Widgets and interactions
Windows Widgets are an interesting development, owing a lot to the Android Microsoft Launcher feed. They provide a personalised feed of information, using AI-curated content. You can change the layout to suit your needs, for example putting a quick view of your calendar and weather at the top, along with local traffic. While the news feed mixes local news with national, it provides tools to tip content creators. It's clear that this is intended to be a replacement for Live Tile notifications, which have been removed from the new Start menu, so it will be interesting to see if Microsoft plans to open up widgets to third-party applications.
Windows 10 has been criticised for taking a step back from Windows 8's tablet affordances. One of the areas where Microsoft has improved the Windows 11 user experience is around how you interact with the OS, improving touch, pen, voice, and keyboard features. The intention here is to provide tools that adapt to how you work -- changing the taskbar layout to a more touch-friendly spacing when you remove the keyboard on a 2-in-1 device, for example.
Similarly, the touch gestures get an upgrade, mapping them to the familiar touchpad gestures. This will help you manage windows when in tablet mode. Windows 11 will use rotate to manage snapped windows, moving them from side by side to stacked as you switch from landscape to portrait modes. The touch keyboard also gets an update, becoming more like Microsoft's SwiftKey, adding themes and additional keyboard layouts.
Other changes include adding support for haptics in pens (although this will require new hardware and a future Surface Pen with haptic support) and improving voice recognition. The new voice typing experience adds automatic punctuation, as well as more voice commands.
A new Store for a new Windows
One fundamental change is to the Windows Store. The store has seen little change since the launch of Windows 10, and an upgrade is long overdue. However here Microsoft is making a statement in line with its recent interventions in the Apple-vs-Epic legal tussle over Apple's App Store.
Instead of limiting the Windows Store to modern applications packaged as either APPX or MSIX, the new store will be open to all Windows packages, including Win32 MSI applications and PWAs. You don't need to rebuild an application to list it in the store. This will work with existing development workflows, so there's no need to change how you build code. To simplify installation, Microsoft is adding a new 'pop-up Store' feature to its browser, so installing an app from a search becomes a single click. This should reduce the friction that comes when you have to switch apps.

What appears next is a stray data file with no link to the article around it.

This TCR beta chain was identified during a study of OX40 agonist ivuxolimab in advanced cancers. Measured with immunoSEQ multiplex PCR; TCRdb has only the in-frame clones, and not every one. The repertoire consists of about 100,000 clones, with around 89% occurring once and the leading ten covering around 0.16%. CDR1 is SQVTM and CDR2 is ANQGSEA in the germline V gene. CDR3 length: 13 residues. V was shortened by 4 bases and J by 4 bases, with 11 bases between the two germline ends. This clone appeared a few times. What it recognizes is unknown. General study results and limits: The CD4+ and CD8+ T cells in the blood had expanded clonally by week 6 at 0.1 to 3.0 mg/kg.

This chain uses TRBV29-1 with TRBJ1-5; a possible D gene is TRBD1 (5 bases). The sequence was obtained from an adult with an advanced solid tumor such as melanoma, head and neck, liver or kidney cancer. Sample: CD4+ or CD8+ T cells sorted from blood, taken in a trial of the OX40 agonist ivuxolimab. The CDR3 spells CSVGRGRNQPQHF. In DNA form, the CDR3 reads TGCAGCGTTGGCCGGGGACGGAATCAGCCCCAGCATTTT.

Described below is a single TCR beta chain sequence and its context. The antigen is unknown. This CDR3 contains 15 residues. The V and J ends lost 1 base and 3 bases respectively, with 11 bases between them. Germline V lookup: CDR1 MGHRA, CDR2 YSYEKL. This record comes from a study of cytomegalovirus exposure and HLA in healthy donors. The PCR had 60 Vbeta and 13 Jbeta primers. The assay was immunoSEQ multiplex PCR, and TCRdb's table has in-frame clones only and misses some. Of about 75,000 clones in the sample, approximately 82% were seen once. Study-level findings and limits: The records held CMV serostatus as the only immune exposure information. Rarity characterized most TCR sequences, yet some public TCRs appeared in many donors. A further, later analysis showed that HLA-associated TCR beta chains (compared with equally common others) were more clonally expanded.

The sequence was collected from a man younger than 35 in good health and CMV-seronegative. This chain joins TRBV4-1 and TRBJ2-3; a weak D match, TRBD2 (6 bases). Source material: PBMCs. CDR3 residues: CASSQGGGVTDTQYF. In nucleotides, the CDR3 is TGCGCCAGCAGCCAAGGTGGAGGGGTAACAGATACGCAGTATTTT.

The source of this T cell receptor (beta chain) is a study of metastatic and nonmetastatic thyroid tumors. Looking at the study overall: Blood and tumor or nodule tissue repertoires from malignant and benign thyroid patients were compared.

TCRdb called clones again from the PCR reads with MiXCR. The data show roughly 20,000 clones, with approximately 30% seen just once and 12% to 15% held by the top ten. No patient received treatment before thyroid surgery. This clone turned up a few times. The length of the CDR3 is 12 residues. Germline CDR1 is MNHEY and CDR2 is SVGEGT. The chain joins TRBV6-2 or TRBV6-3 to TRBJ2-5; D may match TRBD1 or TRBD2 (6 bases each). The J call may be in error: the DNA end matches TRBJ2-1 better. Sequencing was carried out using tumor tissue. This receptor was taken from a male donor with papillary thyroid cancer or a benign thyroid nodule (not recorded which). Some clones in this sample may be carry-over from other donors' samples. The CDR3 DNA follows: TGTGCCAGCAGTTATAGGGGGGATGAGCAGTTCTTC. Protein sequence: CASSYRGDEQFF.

More importantly, you can bring your own payment engine, so you're not limited to Microsoft's own commerce engine. That means you can keep 100% of your revenue, rather than handing over 15% to Redmond. Microsoft showed off both Adobe's Creative Cloud and Document Cloud in the Store as part of the Windows 11 launch event, noting that they were using Adobe's own subscription service.
Another big change is Windows offering support for Android applications on Windows, embedding the Amazon App Store in the Windows Store (so not relying on Google's Play Services). Windows' Android support is based on Intel's Bridge Technology, which allows mobile apps to run on x86 processors.
Microsoft will also be rolling out the new store to Windows 10 users.
System requirements and compatibility
1GHz or faster with 2 or more cores on a compatible 64-bit processor or System on a Chip (SoC)
64GB or larger storage device
UEFI, Secure Boot capable
Trusted Platform Module (TPM) version 2.0
DirectX 12 compatible graphics / WDDM 2.x
>9" with HD Resolution (720p)
Microsoft account and internet connectivity required for setup for Windows 11 Home
This is the continuation of the ongoing Windows-as-a-Service model. Existing Windows 10 PCs will be eligible for a free upgrade, and Insiders will start to receive new builds in both Dev and Beta channels. However, there are new minimum system requirements for Windows 11 and not all PCs will meet these. Microsoft has released a free PC Health Check app that will show if your PC is ready for Windows 11. While most recent PCs will meet the processor, memory, and storage requirements, your graphics card will need to support DirectX 12, and more importantly, your PC must have a version 2 Trusted Platform Module and be configured to use Secure Boot.